Sometimes, the final day of a tour is for discussing the things I didn't like about a particular book. Well, just doing that would make this a very short post indeed.
The one thing that dampened the reading experience was the mention, by Cosimo, of evolution as if it were fact. This occurred early on in the book, when he was telling Kit about cave lions, the creatures used by the Burley Men. I am one of those Christians who doesn't believe that the theory of evolution can coexist with biblical Christianity. It's not considered intelligent to reject evolutionary theory as valid science, but I'm not interested in other people's opinions of my intelligence, and I might question whether or not they remember some of their basic school science i.e. the laws of thermodynamics, which present obstacles to the theory. (Just a reminder: laws trump theories.)
A literary aside: The word evolution means change, and is generally used to denote change for the better, just as progress is also often used as a positive word, even though progress is really just movement forward along a particular line, whether going in such a direction is good or bad. While writing or reading, we take the word out of its neutral state and assign it positive or negative connotations. That's what I love about language, how symbols (letters) are assigned sounds, how those sounds are strung into words, and how words can express ideas, those speechless things that dwell in our minds. How cool is that?
And now, back to our regularly scheduled programming.
The Skin Map is an enjoyable read, easy to follow, intriguing, humorous, and just downright fun.
My intelligence wasn't insulted by over-explaining; ever read those books where you're talking to the page, "Yeah, yeah, I get it. Move on"? This is not one of those.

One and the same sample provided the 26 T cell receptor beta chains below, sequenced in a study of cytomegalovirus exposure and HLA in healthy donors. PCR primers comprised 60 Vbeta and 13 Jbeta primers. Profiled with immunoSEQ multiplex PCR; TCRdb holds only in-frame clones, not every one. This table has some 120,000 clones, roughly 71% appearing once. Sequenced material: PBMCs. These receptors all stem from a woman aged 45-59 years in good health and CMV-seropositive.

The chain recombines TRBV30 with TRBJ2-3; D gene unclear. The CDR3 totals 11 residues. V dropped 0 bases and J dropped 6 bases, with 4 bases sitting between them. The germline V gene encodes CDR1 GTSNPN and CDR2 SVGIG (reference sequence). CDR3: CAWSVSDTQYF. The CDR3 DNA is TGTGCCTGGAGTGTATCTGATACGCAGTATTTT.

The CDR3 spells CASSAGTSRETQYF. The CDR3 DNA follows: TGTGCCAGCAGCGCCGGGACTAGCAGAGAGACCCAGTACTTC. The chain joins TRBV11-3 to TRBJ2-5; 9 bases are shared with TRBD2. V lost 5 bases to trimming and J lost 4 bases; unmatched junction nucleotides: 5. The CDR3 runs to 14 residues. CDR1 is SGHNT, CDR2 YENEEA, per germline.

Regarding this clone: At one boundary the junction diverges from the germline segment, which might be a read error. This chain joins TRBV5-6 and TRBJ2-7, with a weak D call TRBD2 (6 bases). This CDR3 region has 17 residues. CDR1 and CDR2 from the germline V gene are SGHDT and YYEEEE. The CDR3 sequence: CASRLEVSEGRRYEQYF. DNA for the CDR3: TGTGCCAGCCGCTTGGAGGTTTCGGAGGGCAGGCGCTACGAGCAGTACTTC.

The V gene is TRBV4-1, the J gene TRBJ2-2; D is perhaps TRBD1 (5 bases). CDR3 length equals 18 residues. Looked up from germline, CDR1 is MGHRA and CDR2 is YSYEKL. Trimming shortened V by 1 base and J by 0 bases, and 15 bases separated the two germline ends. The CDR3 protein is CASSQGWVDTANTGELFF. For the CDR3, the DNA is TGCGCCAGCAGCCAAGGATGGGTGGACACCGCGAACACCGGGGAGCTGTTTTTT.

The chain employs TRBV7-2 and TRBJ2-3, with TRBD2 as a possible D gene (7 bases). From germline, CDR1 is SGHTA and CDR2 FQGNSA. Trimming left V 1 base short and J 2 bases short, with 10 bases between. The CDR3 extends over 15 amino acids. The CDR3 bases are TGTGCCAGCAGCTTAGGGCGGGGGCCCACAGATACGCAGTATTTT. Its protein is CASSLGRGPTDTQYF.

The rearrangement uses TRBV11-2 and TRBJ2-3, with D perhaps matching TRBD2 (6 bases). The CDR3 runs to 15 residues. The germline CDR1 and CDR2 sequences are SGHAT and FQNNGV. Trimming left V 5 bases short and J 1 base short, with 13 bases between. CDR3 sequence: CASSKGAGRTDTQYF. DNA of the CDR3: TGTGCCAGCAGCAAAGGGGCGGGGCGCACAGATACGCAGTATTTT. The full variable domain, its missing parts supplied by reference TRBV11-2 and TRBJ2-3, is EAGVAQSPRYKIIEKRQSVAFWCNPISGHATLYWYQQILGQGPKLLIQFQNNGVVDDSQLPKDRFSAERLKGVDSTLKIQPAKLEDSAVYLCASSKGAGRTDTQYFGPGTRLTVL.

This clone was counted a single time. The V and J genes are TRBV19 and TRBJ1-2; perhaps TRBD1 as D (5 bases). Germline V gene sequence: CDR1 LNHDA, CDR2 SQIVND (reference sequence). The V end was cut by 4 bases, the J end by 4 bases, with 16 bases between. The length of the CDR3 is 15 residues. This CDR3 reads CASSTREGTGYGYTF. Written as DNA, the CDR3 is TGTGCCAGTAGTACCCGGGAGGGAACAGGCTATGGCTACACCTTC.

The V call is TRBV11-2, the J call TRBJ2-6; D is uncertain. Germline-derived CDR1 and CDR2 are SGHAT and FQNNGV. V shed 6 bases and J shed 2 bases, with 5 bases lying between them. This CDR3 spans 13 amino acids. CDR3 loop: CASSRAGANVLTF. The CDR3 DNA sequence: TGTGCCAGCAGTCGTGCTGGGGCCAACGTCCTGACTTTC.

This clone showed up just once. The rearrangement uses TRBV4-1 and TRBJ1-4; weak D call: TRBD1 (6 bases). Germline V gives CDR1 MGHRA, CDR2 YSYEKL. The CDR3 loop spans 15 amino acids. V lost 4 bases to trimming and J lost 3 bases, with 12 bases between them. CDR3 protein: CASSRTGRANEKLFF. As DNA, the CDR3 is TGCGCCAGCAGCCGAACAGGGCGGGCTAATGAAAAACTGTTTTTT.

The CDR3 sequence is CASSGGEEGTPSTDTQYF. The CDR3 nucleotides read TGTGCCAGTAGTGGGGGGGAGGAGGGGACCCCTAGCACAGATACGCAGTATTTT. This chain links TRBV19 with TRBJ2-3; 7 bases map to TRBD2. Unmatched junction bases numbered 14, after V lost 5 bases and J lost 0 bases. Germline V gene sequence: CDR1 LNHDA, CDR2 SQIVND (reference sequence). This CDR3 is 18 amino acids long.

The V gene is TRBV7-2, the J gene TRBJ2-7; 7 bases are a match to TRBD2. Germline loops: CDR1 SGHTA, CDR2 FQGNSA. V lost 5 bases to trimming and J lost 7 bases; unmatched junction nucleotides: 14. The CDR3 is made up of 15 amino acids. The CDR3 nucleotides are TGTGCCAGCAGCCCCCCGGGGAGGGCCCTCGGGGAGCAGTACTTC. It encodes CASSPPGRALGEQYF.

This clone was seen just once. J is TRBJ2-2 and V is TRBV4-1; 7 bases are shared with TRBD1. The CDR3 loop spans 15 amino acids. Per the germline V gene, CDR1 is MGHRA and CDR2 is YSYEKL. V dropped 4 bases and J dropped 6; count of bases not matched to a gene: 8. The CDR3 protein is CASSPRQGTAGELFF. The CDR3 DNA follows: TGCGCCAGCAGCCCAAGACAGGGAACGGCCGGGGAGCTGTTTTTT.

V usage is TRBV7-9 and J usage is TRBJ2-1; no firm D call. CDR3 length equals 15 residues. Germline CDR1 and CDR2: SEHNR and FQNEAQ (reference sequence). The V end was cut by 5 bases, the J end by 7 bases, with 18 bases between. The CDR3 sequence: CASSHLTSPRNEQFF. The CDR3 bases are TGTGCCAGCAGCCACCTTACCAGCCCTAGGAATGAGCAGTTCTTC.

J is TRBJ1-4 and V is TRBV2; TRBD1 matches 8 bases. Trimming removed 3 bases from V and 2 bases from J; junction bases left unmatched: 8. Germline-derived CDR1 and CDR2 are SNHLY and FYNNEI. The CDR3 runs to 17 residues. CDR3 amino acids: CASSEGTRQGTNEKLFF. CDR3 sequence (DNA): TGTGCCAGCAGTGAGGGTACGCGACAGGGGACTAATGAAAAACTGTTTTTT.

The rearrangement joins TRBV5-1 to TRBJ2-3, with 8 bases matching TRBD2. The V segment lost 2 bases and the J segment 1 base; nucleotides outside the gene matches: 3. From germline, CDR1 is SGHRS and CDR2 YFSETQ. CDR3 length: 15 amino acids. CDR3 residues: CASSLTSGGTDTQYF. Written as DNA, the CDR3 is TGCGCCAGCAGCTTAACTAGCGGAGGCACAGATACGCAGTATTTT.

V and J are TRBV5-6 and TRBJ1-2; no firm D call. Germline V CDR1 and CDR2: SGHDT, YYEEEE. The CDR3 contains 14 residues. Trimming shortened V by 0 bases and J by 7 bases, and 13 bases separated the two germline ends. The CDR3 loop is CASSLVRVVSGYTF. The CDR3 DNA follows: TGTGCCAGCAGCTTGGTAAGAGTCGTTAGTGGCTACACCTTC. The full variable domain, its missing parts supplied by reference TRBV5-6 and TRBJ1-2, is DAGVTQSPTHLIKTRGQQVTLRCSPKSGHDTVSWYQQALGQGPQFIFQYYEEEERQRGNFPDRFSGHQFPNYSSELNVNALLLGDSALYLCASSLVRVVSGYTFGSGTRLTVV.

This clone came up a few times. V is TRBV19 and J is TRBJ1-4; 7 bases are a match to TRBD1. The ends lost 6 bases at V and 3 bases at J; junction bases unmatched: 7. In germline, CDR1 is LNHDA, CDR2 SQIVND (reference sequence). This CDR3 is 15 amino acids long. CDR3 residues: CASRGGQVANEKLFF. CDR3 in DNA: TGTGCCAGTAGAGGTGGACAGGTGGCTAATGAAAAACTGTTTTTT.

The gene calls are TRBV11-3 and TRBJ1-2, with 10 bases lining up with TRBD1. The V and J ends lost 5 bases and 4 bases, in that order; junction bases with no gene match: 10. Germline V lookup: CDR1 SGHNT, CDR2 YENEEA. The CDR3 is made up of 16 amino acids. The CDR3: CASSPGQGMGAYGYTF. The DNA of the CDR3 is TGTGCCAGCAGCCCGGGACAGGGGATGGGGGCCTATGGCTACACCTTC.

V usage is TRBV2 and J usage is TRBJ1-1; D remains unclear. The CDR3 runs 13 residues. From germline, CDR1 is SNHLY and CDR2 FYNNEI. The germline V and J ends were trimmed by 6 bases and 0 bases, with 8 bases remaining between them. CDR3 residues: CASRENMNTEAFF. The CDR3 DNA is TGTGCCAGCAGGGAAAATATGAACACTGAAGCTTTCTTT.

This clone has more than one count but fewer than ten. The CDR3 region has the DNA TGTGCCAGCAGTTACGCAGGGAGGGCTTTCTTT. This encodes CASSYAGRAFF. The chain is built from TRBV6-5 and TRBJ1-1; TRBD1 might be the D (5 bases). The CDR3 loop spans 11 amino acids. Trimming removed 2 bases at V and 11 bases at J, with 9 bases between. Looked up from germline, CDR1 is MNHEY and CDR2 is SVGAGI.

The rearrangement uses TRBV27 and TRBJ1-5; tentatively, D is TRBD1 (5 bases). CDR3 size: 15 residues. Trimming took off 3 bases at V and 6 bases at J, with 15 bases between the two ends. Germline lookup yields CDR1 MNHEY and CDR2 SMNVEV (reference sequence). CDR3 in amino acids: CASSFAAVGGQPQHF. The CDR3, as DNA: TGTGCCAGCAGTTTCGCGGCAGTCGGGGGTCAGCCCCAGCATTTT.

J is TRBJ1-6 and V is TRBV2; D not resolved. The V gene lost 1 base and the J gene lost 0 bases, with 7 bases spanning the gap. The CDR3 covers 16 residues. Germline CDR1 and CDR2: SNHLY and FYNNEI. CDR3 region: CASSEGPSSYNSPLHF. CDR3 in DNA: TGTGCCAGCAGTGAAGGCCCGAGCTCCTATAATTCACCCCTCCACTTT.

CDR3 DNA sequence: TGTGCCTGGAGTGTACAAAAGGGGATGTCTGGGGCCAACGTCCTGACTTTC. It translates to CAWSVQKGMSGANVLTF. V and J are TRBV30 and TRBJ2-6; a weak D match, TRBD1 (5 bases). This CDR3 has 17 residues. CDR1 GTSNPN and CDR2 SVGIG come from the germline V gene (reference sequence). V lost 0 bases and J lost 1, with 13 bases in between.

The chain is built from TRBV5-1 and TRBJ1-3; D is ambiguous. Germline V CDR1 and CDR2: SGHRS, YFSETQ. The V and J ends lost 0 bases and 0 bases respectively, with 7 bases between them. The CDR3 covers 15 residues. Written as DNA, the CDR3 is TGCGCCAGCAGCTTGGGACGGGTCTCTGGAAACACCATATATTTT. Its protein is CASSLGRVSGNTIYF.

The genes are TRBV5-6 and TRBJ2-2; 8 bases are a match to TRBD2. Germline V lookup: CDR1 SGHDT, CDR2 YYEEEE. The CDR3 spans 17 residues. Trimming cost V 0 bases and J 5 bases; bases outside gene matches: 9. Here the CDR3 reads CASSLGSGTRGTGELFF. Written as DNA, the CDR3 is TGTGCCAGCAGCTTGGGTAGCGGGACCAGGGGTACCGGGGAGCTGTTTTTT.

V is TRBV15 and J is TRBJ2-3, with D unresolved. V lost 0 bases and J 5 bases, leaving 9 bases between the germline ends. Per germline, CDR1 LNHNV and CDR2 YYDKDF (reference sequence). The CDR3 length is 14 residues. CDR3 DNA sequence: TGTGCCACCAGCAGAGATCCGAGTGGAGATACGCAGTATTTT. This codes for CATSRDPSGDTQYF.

Some readers have found the storyline hard to comprehend, because it moves from one time to another and there is more than one set of characters to follow, but that was not a problem for me. The characters may end up in various places in time, but their story is always moving forward. As Kit says early in the book, easy peasy.
As for the issue of messing with history by changing it, well, that is addressed, too, as is the idea of whether or not it's possible for the characters to move forward in time. Although the intellectual side of me is interested in those questions, the little-kid-dreaming-of-adventure side of me doesn't really care. Remember those halcyon days of youth when anything was possible, and the more outlandish the tale, the better you liked it? The Skin Map works, I think, because Lawhead handles the wildly impossible as if it were absolutely possible, and he does it with excellent craft. Readers can trust the storyteller to not only tell a great tale, but tell it well.
I highly recommend this book. For other reviews, click here to access a list of more stops on the tour.